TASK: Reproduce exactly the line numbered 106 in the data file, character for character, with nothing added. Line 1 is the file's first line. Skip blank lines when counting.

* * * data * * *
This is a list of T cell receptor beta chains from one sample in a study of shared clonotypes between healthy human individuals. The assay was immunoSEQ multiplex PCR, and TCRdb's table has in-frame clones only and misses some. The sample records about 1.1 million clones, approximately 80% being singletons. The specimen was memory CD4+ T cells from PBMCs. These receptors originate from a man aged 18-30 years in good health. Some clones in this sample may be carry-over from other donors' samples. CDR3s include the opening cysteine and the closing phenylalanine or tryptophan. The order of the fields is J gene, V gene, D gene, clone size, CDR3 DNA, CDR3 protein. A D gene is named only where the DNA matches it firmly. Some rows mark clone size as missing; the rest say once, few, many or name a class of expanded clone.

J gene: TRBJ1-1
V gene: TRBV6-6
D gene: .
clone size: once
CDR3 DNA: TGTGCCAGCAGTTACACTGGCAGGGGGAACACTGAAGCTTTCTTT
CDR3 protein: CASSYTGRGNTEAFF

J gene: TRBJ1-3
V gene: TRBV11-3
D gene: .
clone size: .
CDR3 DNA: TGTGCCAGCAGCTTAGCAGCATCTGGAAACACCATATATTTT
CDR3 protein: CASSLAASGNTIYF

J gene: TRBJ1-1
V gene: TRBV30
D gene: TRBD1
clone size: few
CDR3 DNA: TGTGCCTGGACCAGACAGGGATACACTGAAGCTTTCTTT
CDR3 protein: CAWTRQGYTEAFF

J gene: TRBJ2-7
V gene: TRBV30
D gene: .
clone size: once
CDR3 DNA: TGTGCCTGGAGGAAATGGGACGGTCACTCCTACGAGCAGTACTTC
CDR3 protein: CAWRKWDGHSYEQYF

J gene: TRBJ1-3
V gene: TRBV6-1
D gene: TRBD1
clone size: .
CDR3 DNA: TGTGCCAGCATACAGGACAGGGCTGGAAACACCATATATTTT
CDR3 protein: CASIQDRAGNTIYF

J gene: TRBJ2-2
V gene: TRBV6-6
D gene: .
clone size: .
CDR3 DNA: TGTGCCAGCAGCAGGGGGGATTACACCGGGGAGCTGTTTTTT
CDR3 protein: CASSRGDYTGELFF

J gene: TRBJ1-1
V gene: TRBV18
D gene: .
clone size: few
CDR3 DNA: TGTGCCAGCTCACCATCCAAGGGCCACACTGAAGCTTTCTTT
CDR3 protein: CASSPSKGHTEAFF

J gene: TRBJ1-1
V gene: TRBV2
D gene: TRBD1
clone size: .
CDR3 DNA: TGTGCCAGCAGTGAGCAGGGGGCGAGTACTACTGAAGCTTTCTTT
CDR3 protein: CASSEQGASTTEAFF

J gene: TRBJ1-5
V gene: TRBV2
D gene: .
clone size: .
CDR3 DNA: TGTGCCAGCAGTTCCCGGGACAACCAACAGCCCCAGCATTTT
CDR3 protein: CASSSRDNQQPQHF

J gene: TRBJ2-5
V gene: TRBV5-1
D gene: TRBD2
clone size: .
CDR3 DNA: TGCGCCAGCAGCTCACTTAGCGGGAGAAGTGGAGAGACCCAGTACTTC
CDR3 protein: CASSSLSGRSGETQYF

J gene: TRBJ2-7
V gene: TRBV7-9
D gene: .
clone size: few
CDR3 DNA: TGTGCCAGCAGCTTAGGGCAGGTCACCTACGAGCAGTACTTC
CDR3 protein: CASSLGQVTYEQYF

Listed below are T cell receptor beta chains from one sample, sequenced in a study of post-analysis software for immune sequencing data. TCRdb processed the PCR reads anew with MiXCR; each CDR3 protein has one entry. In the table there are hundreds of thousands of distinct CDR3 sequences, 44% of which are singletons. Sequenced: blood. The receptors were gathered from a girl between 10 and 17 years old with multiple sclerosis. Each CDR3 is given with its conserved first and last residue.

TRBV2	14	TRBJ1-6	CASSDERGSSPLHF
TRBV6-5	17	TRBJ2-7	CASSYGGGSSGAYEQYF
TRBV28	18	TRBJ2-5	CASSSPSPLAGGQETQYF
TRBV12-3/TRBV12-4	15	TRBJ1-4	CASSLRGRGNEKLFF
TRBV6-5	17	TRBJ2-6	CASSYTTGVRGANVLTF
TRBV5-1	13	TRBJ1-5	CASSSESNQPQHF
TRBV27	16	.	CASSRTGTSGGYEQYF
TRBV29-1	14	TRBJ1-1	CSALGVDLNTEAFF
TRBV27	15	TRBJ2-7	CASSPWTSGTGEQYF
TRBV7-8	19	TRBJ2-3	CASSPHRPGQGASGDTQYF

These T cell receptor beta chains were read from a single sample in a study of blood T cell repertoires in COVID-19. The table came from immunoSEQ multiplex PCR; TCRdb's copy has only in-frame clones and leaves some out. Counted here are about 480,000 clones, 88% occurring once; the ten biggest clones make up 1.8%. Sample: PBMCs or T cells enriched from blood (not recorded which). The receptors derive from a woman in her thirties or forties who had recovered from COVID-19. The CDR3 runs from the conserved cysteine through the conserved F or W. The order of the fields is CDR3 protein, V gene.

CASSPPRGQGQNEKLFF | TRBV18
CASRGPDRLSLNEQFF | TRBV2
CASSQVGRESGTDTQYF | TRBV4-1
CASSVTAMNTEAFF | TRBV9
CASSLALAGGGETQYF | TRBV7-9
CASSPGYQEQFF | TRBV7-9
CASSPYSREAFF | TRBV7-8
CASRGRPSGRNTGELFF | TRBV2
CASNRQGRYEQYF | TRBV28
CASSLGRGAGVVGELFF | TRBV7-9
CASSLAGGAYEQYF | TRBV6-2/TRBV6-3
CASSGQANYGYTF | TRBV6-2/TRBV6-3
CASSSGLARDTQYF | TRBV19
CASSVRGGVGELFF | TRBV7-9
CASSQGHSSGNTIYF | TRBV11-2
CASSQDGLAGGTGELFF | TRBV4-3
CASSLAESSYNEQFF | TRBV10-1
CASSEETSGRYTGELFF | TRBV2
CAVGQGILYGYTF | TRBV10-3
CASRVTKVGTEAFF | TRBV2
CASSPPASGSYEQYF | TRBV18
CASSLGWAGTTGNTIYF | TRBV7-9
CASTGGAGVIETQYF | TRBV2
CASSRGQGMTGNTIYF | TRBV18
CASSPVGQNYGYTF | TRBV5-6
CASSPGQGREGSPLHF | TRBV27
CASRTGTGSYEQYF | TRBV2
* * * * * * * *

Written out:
CASRTGTGSYEQYF | TRBV2